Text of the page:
America will not thrive in a secrecy culture. We have a choice: Will we continue down secrecy’s path of silence and darkness — or will we let the sunlight shine in?Continue reading
The National Archives and Records Administration is working on new guidance for agencies that are "transferring permanent electronic records" to them for archiving - paying specific attention to metadata.Continue reading
Although the G7 countries need to work harder to improve their national action plans on open data, the efforts made so far may be able to provide a useful lesson for the international community to learn from or to avoid.Continue reading
Releasing zoning data is an important first step to developing a better public understanding about this local government process that impacts the most physical elements of neighborhoods. Having better standards for releasing this information could lead to even better understanding of zoning and its impacts, encouraging more reuse and analysis of the data in apps, news stories and beyond.
While zoning is an especially complex dataset because of its its many variables from city to city, among other reasons, there are a few steps cities could take to improve the quality of this data and its ability to be reused and analyzed. Many of these ideas can be found in our Open Data Policy Guidelines.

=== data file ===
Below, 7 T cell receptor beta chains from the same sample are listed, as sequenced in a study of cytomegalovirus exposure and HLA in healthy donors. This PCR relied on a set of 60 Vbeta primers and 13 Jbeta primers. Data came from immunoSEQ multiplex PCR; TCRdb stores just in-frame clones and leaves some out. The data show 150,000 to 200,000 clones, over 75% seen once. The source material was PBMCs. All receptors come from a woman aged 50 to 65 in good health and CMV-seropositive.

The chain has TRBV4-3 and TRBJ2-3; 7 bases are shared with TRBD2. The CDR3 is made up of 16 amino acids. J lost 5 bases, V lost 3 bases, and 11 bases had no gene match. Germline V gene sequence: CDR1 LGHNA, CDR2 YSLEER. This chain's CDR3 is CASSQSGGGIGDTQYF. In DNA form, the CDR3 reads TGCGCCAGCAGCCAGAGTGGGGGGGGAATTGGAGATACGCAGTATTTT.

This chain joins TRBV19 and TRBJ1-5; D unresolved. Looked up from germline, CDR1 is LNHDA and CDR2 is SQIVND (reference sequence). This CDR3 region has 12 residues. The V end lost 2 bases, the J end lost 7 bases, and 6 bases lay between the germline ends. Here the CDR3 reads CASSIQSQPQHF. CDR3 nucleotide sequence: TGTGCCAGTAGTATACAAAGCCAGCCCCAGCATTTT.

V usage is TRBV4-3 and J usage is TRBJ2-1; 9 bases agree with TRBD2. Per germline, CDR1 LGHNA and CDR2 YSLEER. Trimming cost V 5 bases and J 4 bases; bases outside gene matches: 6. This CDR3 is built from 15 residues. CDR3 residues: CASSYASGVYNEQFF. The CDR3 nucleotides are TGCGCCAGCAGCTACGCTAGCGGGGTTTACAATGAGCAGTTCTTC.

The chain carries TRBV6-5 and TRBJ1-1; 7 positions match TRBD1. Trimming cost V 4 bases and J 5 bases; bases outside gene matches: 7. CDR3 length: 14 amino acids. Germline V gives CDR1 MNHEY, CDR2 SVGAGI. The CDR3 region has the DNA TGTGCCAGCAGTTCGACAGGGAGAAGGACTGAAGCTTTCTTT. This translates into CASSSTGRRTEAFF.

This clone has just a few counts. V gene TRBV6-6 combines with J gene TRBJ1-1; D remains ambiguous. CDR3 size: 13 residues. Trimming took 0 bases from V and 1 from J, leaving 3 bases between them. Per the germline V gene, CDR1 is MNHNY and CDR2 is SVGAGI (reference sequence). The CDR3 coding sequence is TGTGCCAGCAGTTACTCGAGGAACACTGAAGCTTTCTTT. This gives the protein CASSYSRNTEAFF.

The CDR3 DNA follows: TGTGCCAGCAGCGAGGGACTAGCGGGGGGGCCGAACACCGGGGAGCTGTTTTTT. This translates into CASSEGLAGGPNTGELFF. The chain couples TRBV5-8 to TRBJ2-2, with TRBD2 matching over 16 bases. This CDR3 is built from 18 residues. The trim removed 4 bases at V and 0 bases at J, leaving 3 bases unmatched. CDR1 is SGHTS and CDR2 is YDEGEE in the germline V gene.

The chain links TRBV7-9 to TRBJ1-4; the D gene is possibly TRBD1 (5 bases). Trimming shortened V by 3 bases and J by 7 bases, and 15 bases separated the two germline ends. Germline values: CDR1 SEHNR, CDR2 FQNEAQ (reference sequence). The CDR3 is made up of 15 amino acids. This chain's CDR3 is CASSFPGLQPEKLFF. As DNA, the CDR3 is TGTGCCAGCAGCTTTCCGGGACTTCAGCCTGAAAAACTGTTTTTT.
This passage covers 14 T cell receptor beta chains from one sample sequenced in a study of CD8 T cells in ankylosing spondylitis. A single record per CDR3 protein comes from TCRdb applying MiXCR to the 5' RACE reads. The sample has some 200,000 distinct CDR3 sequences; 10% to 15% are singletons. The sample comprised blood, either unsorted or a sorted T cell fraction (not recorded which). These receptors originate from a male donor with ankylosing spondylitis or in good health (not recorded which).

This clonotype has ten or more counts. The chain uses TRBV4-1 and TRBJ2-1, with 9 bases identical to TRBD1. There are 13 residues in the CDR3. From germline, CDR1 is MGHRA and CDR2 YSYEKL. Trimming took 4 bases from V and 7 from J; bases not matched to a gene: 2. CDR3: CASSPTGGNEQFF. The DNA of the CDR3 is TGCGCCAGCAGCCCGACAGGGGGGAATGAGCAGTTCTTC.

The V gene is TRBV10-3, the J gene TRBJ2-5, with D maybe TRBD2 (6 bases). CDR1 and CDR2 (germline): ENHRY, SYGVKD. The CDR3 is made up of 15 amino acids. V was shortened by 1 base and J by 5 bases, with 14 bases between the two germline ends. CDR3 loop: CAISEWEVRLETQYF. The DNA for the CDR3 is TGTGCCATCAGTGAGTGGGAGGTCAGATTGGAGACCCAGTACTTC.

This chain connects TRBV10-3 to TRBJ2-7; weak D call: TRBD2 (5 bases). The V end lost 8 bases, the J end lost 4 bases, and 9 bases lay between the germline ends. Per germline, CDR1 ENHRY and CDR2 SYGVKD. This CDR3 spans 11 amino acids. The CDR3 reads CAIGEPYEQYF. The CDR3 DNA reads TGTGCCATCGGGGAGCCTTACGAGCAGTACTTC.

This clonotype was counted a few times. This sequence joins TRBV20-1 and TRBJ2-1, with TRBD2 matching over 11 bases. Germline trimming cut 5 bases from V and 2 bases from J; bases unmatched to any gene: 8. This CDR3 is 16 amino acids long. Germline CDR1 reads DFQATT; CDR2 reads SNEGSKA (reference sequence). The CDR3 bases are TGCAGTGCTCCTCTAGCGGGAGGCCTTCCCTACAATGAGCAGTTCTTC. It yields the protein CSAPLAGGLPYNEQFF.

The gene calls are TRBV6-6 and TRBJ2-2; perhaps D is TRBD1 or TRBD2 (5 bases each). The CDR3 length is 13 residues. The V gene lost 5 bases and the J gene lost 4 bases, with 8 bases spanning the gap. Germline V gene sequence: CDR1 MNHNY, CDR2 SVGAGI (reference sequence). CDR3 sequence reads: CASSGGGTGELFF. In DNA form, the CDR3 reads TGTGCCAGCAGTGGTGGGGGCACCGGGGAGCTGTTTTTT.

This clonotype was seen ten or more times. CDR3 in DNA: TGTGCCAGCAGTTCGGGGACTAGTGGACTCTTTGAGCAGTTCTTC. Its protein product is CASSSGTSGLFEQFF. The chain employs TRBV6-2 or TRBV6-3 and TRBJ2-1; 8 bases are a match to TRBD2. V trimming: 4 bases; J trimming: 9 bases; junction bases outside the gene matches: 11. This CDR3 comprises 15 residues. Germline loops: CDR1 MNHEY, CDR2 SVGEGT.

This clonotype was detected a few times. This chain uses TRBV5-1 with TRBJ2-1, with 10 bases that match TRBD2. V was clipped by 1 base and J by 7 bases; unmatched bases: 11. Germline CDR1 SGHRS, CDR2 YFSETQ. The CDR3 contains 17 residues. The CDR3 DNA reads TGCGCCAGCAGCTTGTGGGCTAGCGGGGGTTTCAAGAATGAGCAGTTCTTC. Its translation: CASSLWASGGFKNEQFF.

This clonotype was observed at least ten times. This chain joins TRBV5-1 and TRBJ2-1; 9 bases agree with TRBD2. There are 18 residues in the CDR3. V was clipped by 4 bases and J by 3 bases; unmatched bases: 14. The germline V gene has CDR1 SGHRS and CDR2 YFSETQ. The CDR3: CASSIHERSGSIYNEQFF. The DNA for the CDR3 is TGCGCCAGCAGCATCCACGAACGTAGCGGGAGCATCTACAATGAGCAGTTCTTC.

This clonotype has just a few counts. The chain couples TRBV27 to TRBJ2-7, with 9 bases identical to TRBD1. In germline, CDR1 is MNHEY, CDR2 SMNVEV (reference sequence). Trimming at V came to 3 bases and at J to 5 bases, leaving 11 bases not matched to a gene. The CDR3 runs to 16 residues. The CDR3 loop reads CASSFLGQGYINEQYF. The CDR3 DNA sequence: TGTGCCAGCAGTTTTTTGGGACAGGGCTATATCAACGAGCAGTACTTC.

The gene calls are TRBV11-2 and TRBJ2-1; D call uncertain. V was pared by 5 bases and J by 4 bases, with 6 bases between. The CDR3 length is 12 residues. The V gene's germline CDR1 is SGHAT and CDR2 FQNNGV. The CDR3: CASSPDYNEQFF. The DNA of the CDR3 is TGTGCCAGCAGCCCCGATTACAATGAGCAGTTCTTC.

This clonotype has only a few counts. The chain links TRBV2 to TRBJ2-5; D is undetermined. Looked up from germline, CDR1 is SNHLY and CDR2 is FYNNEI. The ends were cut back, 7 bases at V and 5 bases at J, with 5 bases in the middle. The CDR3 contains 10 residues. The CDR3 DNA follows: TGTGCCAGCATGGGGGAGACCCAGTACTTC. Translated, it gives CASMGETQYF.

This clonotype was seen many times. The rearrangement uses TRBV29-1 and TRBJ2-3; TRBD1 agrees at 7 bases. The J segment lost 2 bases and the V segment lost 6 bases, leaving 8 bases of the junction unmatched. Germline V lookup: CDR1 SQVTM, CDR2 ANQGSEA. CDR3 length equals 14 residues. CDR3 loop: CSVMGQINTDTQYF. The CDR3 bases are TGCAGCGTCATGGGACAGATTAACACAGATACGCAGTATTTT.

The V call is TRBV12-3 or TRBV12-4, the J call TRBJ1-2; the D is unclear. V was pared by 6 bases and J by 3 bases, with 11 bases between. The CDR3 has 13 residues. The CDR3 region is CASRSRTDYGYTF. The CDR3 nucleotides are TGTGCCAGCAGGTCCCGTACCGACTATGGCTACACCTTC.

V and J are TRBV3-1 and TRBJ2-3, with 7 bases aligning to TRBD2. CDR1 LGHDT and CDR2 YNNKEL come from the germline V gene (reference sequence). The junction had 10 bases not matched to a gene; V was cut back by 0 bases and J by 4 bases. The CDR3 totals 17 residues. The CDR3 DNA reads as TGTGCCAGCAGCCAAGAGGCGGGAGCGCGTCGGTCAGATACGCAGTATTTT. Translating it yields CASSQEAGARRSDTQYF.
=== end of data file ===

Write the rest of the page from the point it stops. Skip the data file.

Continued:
1. Mandate timeliness -- Releasing zoning data in a timely manner, and updating it when changes are made, gives people a chance to be aware of and react to changes that might impact them.
2. Use open formats -- Open, structured data helps encourage reuse and analysis, and for zoning data releasing several different kinds of open structured data might be helpful for different levels of users. CSV or XML files are formats that can be used for spreadsheets with zoning information. File formats specific to geospatial software, from shapefiles to GeoJSON, can help encourage the development of more advanced apps and mapping of zoning data.Continue reading